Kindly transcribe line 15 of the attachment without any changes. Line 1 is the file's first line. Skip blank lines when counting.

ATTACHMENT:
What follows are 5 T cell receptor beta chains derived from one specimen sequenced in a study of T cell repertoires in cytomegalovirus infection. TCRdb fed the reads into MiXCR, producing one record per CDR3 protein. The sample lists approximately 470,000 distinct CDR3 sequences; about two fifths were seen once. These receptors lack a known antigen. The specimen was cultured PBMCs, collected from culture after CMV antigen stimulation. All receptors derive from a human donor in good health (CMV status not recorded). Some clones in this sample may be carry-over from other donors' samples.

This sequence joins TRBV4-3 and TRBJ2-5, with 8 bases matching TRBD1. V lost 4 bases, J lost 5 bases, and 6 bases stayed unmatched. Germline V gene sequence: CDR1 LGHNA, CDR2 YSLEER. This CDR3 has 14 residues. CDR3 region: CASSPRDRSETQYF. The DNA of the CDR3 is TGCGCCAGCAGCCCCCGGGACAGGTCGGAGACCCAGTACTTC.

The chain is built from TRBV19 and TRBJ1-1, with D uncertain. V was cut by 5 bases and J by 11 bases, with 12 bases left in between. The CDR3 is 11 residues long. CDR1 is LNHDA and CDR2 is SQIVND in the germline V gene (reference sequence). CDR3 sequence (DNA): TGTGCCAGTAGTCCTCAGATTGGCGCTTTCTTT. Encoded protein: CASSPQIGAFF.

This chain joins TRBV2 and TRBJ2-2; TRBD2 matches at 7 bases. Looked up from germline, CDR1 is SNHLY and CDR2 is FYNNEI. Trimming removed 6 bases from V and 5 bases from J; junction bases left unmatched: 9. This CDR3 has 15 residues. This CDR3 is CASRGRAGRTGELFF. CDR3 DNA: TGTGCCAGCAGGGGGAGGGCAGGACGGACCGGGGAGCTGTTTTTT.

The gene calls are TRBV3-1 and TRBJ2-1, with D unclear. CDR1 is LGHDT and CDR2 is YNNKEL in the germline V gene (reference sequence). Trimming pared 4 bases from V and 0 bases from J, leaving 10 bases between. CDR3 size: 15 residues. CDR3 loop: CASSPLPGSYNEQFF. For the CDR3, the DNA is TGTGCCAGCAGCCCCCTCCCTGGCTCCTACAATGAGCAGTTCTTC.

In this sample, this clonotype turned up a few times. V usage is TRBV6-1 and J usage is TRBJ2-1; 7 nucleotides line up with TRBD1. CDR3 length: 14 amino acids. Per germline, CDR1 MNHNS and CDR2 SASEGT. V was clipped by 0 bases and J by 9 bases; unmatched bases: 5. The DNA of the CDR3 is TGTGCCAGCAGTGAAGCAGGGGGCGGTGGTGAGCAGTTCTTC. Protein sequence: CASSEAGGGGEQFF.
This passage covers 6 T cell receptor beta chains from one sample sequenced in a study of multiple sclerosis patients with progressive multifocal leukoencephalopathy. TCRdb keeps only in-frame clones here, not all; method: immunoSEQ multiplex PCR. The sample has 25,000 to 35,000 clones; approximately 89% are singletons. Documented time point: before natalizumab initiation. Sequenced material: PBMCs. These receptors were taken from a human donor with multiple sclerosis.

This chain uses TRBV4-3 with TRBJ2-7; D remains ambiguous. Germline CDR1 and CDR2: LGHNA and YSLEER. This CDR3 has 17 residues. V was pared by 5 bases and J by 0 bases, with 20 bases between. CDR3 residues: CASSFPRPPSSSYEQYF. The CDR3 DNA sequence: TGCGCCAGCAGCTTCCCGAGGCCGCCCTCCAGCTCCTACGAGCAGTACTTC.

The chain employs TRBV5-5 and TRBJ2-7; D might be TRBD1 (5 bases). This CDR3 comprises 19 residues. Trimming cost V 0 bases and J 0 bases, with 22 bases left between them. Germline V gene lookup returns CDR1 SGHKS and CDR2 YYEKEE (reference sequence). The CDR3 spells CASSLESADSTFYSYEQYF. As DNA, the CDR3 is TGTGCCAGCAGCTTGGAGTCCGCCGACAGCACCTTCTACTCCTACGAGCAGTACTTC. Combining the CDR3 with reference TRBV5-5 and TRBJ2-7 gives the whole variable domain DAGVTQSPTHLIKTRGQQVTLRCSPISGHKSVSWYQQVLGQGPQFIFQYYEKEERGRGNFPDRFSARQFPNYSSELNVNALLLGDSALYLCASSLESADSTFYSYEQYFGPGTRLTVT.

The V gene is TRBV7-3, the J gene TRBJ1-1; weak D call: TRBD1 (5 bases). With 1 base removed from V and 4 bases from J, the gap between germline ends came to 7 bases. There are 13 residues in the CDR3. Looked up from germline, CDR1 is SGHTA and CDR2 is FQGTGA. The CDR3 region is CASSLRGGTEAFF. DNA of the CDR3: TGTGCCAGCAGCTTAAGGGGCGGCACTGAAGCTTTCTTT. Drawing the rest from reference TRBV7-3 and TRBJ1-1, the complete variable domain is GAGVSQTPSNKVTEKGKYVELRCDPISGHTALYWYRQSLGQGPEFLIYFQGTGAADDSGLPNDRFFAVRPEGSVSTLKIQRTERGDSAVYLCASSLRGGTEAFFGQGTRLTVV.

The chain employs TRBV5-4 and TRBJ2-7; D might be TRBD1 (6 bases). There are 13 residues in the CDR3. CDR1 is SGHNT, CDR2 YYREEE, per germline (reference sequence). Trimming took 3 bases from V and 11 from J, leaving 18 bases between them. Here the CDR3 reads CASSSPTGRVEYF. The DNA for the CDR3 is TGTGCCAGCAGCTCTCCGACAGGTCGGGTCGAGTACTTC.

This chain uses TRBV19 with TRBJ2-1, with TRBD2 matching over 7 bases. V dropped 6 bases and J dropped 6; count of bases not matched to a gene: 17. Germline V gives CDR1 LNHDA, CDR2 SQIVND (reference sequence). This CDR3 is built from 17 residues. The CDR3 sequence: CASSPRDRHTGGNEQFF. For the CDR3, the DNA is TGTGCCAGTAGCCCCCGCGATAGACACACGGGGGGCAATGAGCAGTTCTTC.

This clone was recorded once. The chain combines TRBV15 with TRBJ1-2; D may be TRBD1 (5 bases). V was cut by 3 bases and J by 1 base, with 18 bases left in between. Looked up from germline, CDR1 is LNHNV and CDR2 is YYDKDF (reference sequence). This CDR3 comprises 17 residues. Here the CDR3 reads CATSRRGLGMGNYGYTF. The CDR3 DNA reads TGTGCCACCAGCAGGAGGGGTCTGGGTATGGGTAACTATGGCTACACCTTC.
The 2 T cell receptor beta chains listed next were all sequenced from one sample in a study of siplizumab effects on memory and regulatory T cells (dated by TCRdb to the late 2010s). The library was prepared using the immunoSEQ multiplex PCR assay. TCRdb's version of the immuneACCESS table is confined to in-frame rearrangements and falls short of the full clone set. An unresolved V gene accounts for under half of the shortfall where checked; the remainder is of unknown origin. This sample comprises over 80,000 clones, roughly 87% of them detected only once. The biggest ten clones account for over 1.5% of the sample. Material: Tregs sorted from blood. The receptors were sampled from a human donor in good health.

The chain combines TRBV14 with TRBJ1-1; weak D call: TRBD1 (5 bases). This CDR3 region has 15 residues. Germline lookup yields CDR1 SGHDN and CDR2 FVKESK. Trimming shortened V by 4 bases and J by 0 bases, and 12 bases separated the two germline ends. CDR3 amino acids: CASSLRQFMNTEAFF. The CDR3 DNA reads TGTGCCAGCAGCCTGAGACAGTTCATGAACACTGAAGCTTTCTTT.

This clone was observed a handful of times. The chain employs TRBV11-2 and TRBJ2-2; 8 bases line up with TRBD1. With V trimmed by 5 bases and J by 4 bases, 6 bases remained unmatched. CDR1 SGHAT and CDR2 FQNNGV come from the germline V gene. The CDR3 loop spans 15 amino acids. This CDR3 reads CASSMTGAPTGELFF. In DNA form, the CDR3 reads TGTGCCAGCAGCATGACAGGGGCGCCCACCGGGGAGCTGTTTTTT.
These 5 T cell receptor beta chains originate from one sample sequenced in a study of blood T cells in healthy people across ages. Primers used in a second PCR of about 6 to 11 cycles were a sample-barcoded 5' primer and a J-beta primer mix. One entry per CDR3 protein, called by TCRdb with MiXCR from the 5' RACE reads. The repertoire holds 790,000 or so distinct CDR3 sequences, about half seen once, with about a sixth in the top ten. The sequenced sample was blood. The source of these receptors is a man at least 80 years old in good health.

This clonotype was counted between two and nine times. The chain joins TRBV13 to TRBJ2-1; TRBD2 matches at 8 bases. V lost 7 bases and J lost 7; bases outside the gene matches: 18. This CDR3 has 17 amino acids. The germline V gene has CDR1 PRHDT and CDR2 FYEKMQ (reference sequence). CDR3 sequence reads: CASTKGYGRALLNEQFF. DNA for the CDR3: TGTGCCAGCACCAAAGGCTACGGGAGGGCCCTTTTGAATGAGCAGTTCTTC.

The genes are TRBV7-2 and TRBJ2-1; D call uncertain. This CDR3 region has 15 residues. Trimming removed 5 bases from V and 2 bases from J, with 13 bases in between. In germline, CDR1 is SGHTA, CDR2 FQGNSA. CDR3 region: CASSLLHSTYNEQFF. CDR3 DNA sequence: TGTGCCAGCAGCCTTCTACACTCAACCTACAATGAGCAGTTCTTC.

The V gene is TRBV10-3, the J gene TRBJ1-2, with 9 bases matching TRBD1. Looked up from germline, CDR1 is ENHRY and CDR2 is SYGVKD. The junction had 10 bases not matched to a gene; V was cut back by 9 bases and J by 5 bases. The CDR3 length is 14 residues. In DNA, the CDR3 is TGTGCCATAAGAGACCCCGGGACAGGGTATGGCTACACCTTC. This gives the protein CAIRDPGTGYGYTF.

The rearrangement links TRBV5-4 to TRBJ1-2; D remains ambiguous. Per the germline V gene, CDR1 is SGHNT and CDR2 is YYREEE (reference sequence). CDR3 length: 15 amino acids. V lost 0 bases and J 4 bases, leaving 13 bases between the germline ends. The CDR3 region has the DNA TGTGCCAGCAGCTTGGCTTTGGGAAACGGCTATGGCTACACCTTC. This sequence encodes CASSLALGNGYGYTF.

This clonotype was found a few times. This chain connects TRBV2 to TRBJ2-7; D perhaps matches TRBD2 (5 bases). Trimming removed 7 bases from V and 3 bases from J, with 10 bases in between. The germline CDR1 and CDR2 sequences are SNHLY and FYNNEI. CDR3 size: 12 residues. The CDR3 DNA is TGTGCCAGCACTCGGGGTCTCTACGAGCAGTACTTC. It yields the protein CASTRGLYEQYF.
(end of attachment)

The chain combines TRBV14 with TRBJ1-1; weak D call: TRBD1 (5 bases). This CDR3 region has 15 residues. Germline lookup yields CDR1 SGHDN and CDR2 FVKESK. Trimming shortened V by 4 bases and J by 0 bases, and 12 bases separated the two germline ends. CDR3 amino acids: CASSLRQFMNTEAFF. The CDR3 DNA reads TGTGCCAGCAGCCTGAGACAGTTCATGAACACTGAAGCTTTCTTT.